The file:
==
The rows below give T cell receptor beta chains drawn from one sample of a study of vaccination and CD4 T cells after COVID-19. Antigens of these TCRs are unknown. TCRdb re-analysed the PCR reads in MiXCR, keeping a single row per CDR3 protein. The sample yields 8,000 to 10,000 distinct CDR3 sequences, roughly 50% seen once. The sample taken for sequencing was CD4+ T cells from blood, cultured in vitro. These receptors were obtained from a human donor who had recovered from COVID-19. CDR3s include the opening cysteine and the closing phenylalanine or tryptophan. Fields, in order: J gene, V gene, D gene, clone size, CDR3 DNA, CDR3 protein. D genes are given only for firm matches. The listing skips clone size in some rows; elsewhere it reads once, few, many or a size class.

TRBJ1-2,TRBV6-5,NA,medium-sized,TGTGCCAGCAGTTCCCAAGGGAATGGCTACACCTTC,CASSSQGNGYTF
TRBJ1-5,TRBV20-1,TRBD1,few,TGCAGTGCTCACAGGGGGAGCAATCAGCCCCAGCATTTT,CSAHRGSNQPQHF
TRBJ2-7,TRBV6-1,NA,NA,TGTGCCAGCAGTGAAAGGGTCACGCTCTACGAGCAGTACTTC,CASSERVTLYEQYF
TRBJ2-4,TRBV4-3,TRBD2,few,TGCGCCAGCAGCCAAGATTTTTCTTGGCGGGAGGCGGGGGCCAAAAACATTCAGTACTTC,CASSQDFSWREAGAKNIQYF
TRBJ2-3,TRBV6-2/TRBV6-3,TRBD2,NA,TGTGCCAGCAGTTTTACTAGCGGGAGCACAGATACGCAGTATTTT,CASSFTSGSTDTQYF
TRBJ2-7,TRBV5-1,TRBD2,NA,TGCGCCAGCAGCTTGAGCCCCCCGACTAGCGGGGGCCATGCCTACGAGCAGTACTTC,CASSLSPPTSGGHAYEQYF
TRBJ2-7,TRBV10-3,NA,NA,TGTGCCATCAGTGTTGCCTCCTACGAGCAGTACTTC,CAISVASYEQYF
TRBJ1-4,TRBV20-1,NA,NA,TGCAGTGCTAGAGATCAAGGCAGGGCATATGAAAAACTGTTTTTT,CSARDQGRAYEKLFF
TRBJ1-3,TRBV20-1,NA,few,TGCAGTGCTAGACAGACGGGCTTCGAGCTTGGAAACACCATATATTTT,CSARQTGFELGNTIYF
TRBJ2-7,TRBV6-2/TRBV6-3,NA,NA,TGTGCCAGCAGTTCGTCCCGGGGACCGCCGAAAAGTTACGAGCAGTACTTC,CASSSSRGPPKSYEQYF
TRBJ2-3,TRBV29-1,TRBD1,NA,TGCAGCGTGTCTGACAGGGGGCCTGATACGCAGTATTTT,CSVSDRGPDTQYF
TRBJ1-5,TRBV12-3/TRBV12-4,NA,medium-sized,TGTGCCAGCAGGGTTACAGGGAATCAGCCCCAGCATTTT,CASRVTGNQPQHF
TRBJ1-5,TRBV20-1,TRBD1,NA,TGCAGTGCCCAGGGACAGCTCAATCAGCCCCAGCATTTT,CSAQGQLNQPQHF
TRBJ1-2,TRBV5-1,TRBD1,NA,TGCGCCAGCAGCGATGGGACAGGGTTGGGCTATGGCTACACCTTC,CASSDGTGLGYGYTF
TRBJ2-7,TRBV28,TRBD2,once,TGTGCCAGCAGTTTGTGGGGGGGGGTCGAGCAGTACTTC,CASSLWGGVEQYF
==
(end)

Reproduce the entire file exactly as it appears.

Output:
The rows below give T cell receptor beta chains drawn from one sample of a study of vaccination and CD4 T cells after COVID-19. Antigens of these TCRs are unknown. TCRdb re-analysed the PCR reads in MiXCR, keeping a single row per CDR3 protein. The sample yields 8,000 to 10,000 distinct CDR3 sequences, roughly 50% seen once. The sample taken for sequencing was CD4+ T cells from blood, cultured in vitro. These receptors were obtained from a human donor who had recovered from COVID-19. CDR3s include the opening cysteine and the closing phenylalanine or tryptophan. Fields, in order: J gene, V gene, D gene, clone size, CDR3 DNA, CDR3 protein. D genes are given only for firm matches. The listing skips clone size in some rows; elsewhere it reads once, few, many or a size class.

TRBJ1-2,TRBV6-5,NA,medium-sized,TGTGCCAGCAGTTCCCAAGGGAATGGCTACACCTTC,CASSSQGNGYTF
TRBJ1-5,TRBV20-1,TRBD1,few,TGCAGTGCTCACAGGGGGAGCAATCAGCCCCAGCATTTT,CSAHRGSNQPQHF
TRBJ2-7,TRBV6-1,NA,NA,TGTGCCAGCAGTGAAAGGGTCACGCTCTACGAGCAGTACTTC,CASSERVTLYEQYF
TRBJ2-4,TRBV4-3,TRBD2,few,TGCGCCAGCAGCCAAGATTTTTCTTGGCGGGAGGCGGGGGCCAAAAACATTCAGTACTTC,CASSQDFSWREAGAKNIQYF
TRBJ2-3,TRBV6-2/TRBV6-3,TRBD2,NA,TGTGCCAGCAGTTTTACTAGCGGGAGCACAGATACGCAGTATTTT,CASSFTSGSTDTQYF
TRBJ2-7,TRBV5-1,TRBD2,NA,TGCGCCAGCAGCTTGAGCCCCCCGACTAGCGGGGGCCATGCCTACGAGCAGTACTTC,CASSLSPPTSGGHAYEQYF
TRBJ2-7,TRBV10-3,NA,NA,TGTGCCATCAGTGTTGCCTCCTACGAGCAGTACTTC,CAISVASYEQYF
TRBJ1-4,TRBV20-1,NA,NA,TGCAGTGCTAGAGATCAAGGCAGGGCATATGAAAAACTGTTTTTT,CSARDQGRAYEKLFF
TRBJ1-3,TRBV20-1,NA,few,TGCAGTGCTAGACAGACGGGCTTCGAGCTTGGAAACACCATATATTTT,CSARQTGFELGNTIYF
TRBJ2-7,TRBV6-2/TRBV6-3,NA,NA,TGTGCCAGCAGTTCGTCCCGGGGACCGCCGAAAAGTTACGAGCAGTACTTC,CASSSSRGPPKSYEQYF
TRBJ2-3,TRBV29-1,TRBD1,NA,TGCAGCGTGTCTGACAGGGGGCCTGATACGCAGTATTTT,CSVSDRGPDTQYF
TRBJ1-5,TRBV12-3/TRBV12-4,NA,medium-sized,TGTGCCAGCAGGGTTACAGGGAATCAGCCCCAGCATTTT,CASRVTGNQPQHF
TRBJ1-5,TRBV20-1,TRBD1,NA,TGCAGTGCCCAGGGACAGCTCAATCAGCCCCAGCATTTT,CSAQGQLNQPQHF
TRBJ1-2,TRBV5-1,TRBD1,NA,TGCGCCAGCAGCGATGGGACAGGGTTGGGCTATGGCTACACCTTC,CASSDGTGLGYGYTF
TRBJ2-7,TRBV28,TRBD2,once,TGTGCCAGCAGTTTGTGGGGGGGGGTCGAGCAGTACTTC,CASSLWGGVEQYF